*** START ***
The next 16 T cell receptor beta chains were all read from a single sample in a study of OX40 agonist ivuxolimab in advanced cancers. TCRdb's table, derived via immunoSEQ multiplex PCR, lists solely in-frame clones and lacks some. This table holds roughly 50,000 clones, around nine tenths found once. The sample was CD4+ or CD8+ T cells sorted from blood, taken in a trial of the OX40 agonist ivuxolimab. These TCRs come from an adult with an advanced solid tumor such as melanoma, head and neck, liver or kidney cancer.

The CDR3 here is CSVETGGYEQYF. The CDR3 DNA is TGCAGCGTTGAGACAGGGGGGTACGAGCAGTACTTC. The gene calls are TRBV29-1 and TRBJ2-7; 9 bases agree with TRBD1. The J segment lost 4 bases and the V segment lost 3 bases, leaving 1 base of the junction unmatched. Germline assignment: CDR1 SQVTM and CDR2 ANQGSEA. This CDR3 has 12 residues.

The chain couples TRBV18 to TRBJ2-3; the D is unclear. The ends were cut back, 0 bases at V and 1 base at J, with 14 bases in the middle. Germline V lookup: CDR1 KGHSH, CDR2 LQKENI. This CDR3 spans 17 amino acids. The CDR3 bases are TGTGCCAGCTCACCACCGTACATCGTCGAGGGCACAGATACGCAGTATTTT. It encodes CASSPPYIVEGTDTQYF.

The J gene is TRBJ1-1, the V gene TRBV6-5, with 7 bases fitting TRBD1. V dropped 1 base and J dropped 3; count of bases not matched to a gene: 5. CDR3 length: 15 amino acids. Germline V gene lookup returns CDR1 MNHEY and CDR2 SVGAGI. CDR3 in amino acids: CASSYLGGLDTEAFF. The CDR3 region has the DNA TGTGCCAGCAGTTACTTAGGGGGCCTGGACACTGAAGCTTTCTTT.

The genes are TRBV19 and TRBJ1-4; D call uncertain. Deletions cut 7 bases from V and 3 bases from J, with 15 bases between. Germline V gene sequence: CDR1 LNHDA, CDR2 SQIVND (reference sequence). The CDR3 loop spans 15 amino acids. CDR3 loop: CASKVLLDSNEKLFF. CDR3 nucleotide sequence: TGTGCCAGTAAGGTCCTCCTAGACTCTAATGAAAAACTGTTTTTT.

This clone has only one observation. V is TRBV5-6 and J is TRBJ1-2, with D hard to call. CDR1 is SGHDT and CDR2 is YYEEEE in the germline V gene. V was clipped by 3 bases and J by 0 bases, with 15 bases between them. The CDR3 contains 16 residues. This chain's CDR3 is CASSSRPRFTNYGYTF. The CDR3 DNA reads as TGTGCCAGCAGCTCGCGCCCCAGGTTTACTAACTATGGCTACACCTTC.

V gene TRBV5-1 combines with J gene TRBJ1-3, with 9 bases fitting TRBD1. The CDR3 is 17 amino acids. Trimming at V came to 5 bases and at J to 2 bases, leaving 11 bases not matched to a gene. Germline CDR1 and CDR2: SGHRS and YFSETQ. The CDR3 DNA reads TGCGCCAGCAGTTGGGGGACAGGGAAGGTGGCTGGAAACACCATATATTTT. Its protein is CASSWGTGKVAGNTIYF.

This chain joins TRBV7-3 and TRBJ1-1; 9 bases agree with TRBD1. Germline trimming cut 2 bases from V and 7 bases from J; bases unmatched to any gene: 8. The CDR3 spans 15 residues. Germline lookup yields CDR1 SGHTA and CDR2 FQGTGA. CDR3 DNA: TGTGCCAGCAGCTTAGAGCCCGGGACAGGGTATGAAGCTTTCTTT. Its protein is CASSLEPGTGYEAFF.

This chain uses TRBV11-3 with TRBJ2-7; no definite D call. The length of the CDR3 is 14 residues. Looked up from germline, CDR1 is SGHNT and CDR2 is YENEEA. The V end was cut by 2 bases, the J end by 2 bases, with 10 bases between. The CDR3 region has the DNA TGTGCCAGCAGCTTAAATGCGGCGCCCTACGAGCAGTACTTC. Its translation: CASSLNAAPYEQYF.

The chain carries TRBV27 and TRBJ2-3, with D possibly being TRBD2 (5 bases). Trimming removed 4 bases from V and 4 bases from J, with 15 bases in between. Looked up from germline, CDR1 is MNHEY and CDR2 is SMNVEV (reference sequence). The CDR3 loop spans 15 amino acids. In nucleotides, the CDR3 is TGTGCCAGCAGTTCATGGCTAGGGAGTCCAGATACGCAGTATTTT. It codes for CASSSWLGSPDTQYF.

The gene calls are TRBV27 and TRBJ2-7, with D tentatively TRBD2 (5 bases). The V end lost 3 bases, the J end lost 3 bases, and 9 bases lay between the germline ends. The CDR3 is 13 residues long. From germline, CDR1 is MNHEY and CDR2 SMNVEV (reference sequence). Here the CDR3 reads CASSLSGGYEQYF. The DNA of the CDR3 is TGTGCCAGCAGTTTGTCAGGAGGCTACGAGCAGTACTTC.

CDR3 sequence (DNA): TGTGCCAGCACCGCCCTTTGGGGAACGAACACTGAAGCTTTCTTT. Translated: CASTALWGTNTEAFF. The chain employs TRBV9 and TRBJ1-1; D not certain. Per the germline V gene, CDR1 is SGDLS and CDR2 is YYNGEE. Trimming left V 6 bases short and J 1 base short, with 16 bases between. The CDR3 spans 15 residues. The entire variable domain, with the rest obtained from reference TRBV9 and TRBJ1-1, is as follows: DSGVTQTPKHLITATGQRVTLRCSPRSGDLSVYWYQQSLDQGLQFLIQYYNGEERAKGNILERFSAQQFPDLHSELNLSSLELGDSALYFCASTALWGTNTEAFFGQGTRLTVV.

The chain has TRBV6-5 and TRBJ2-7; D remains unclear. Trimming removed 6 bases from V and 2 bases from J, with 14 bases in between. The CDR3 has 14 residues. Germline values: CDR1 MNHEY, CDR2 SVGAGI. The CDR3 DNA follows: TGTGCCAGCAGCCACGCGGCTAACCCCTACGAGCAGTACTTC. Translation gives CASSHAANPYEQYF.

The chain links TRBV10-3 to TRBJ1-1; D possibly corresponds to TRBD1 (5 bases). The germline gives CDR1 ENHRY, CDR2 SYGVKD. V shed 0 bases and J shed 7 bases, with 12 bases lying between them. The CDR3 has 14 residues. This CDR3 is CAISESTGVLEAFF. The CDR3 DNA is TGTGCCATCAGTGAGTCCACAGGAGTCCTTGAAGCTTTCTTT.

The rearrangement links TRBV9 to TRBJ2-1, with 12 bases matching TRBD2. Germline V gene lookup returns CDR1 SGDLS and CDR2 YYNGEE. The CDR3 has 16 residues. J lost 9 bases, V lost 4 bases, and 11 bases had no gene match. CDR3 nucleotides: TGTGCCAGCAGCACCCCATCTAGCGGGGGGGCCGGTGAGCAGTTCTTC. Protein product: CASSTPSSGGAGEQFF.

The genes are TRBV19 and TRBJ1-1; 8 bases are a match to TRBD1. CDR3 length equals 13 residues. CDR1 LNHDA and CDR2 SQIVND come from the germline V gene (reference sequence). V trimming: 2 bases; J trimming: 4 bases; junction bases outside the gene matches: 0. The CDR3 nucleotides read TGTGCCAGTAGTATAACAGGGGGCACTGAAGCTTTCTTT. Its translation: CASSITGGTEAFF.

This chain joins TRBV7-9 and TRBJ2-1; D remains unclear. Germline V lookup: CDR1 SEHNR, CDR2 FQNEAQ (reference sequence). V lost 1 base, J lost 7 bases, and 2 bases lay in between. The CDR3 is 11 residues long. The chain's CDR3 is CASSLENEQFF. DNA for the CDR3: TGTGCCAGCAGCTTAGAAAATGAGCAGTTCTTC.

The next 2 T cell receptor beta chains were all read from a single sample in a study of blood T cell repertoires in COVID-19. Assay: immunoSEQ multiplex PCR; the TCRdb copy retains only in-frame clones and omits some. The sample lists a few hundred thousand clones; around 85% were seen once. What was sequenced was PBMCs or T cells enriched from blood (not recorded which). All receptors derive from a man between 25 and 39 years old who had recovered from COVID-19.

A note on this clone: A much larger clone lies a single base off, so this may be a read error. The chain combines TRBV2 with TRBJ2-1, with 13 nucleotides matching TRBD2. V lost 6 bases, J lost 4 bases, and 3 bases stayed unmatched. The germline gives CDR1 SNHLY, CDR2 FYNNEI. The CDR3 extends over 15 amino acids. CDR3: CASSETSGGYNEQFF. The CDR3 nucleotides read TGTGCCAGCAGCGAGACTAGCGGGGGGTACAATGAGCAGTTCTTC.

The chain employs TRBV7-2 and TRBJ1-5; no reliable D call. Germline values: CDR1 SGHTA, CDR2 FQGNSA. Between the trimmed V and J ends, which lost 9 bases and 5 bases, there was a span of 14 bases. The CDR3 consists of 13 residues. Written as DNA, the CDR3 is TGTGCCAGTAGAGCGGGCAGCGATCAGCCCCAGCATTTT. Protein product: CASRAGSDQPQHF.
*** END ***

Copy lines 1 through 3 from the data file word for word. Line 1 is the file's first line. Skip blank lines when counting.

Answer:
The next 16 T cell receptor beta chains were all read from a single sample in a study of OX40 agonist ivuxolimab in advanced cancers. TCRdb's table, derived via immunoSEQ multiplex PCR, lists solely in-frame clones and lacks some. This table holds roughly 50,000 clones, around nine tenths found once. The sample was CD4+ or CD8+ T cells sorted from blood, taken in a trial of the OX40 agonist ivuxolimab. These TCRs come from an adult with an advanced solid tumor such as melanoma, head and neck, liver or kidney cancer.

The CDR3 here is CSVETGGYEQYF. The CDR3 DNA is TGCAGCGTTGAGACAGGGGGGTACGAGCAGTACTTC. The gene calls are TRBV29-1 and TRBJ2-7; 9 bases agree with TRBD1. The J segment lost 4 bases and the V segment lost 3 bases, leaving 1 base of the junction unmatched. Germline assignment: CDR1 SQVTM and CDR2 ANQGSEA. This CDR3 has 12 residues.

The chain couples TRBV18 to TRBJ2-3; the D is unclear. The ends were cut back, 0 bases at V and 1 base at J, with 14 bases in the middle. Germline V lookup: CDR1 KGHSH, CDR2 LQKENI. This CDR3 spans 17 amino acids. The CDR3 bases are TGTGCCAGCTCACCACCGTACATCGTCGAGGGCACAGATACGCAGTATTTT. It encodes CASSPPYIVEGTDTQYF.